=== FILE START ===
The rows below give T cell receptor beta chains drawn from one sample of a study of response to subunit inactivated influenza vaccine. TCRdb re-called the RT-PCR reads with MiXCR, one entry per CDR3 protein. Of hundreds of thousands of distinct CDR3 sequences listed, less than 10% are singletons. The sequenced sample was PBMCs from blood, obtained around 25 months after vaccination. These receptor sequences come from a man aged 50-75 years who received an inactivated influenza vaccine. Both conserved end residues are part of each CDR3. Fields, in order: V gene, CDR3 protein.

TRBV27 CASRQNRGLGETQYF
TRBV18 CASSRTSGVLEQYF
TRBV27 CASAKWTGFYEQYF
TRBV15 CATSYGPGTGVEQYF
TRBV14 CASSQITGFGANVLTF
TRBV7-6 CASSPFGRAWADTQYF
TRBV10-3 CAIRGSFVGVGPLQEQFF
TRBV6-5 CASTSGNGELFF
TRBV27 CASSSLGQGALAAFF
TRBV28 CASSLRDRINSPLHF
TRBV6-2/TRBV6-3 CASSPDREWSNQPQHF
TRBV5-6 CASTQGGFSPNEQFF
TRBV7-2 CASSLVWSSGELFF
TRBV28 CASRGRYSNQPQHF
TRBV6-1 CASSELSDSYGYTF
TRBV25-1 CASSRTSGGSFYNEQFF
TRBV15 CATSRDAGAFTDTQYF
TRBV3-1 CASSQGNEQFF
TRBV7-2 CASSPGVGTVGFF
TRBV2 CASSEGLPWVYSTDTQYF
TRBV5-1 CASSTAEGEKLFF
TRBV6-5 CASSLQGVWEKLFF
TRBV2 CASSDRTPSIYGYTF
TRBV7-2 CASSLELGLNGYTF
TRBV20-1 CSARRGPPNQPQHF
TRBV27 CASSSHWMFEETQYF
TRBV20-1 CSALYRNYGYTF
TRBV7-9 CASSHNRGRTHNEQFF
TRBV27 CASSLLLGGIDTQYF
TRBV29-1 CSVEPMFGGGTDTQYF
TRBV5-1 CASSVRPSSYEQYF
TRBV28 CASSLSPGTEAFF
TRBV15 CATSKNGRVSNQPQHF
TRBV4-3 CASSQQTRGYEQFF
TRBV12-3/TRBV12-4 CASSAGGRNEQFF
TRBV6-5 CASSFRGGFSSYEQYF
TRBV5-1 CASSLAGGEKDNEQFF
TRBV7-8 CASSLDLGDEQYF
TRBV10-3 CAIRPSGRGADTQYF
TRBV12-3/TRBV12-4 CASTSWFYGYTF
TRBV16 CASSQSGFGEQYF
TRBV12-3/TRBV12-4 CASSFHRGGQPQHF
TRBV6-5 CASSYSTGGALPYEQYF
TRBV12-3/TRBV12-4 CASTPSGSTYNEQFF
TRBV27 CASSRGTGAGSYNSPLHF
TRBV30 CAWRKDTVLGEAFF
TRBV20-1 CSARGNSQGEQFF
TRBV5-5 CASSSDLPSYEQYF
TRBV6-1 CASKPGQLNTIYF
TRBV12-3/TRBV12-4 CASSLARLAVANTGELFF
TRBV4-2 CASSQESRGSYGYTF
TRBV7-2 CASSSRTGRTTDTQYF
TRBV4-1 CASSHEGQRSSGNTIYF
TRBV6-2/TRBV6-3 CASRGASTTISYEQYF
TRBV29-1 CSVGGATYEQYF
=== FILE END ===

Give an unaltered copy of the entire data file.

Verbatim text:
The rows below give T cell receptor beta chains drawn from one sample of a study of response to subunit inactivated influenza vaccine. TCRdb re-called the RT-PCR reads with MiXCR, one entry per CDR3 protein. Of hundreds of thousands of distinct CDR3 sequences listed, less than 10% are singletons. The sequenced sample was PBMCs from blood, obtained around 25 months after vaccination. These receptor sequences come from a man aged 50-75 years who received an inactivated influenza vaccine. Both conserved end residues are part of each CDR3. Fields, in order: V gene, CDR3 protein.

TRBV27 CASRQNRGLGETQYF
TRBV18 CASSRTSGVLEQYF
TRBV27 CASAKWTGFYEQYF
TRBV15 CATSYGPGTGVEQYF
TRBV14 CASSQITGFGANVLTF
TRBV7-6 CASSPFGRAWADTQYF
TRBV10-3 CAIRGSFVGVGPLQEQFF
TRBV6-5 CASTSGNGELFF
TRBV27 CASSSLGQGALAAFF
TRBV28 CASSLRDRINSPLHF
TRBV6-2/TRBV6-3 CASSPDREWSNQPQHF
TRBV5-6 CASTQGGFSPNEQFF
TRBV7-2 CASSLVWSSGELFF
TRBV28 CASRGRYSNQPQHF
TRBV6-1 CASSELSDSYGYTF
TRBV25-1 CASSRTSGGSFYNEQFF
TRBV15 CATSRDAGAFTDTQYF
TRBV3-1 CASSQGNEQFF
TRBV7-2 CASSPGVGTVGFF
TRBV2 CASSEGLPWVYSTDTQYF
TRBV5-1 CASSTAEGEKLFF
TRBV6-5 CASSLQGVWEKLFF
TRBV2 CASSDRTPSIYGYTF
TRBV7-2 CASSLELGLNGYTF
TRBV20-1 CSARRGPPNQPQHF
TRBV27 CASSSHWMFEETQYF
TRBV20-1 CSALYRNYGYTF
TRBV7-9 CASSHNRGRTHNEQFF
TRBV27 CASSLLLGGIDTQYF
TRBV29-1 CSVEPMFGGGTDTQYF
TRBV5-1 CASSVRPSSYEQYF
TRBV28 CASSLSPGTEAFF
TRBV15 CATSKNGRVSNQPQHF
TRBV4-3 CASSQQTRGYEQFF
TRBV12-3/TRBV12-4 CASSAGGRNEQFF
TRBV6-5 CASSFRGGFSSYEQYF
TRBV5-1 CASSLAGGEKDNEQFF
TRBV7-8 CASSLDLGDEQYF
TRBV10-3 CAIRPSGRGADTQYF
TRBV12-3/TRBV12-4 CASTSWFYGYTF
TRBV16 CASSQSGFGEQYF
TRBV12-3/TRBV12-4 CASSFHRGGQPQHF
TRBV6-5 CASSYSTGGALPYEQYF
TRBV12-3/TRBV12-4 CASTPSGSTYNEQFF
TRBV27 CASSRGTGAGSYNSPLHF
TRBV30 CAWRKDTVLGEAFF
TRBV20-1 CSARGNSQGEQFF
TRBV5-5 CASSSDLPSYEQYF
TRBV6-1 CASKPGQLNTIYF
TRBV12-3/TRBV12-4 CASSLARLAVANTGELFF
TRBV4-2 CASSQESRGSYGYTF
TRBV7-2 CASSSRTGRTTDTQYF
TRBV4-1 CASSHEGQRSSGNTIYF
TRBV6-2/TRBV6-3 CASRGASTTISYEQYF
TRBV29-1 CSVGGATYEQYF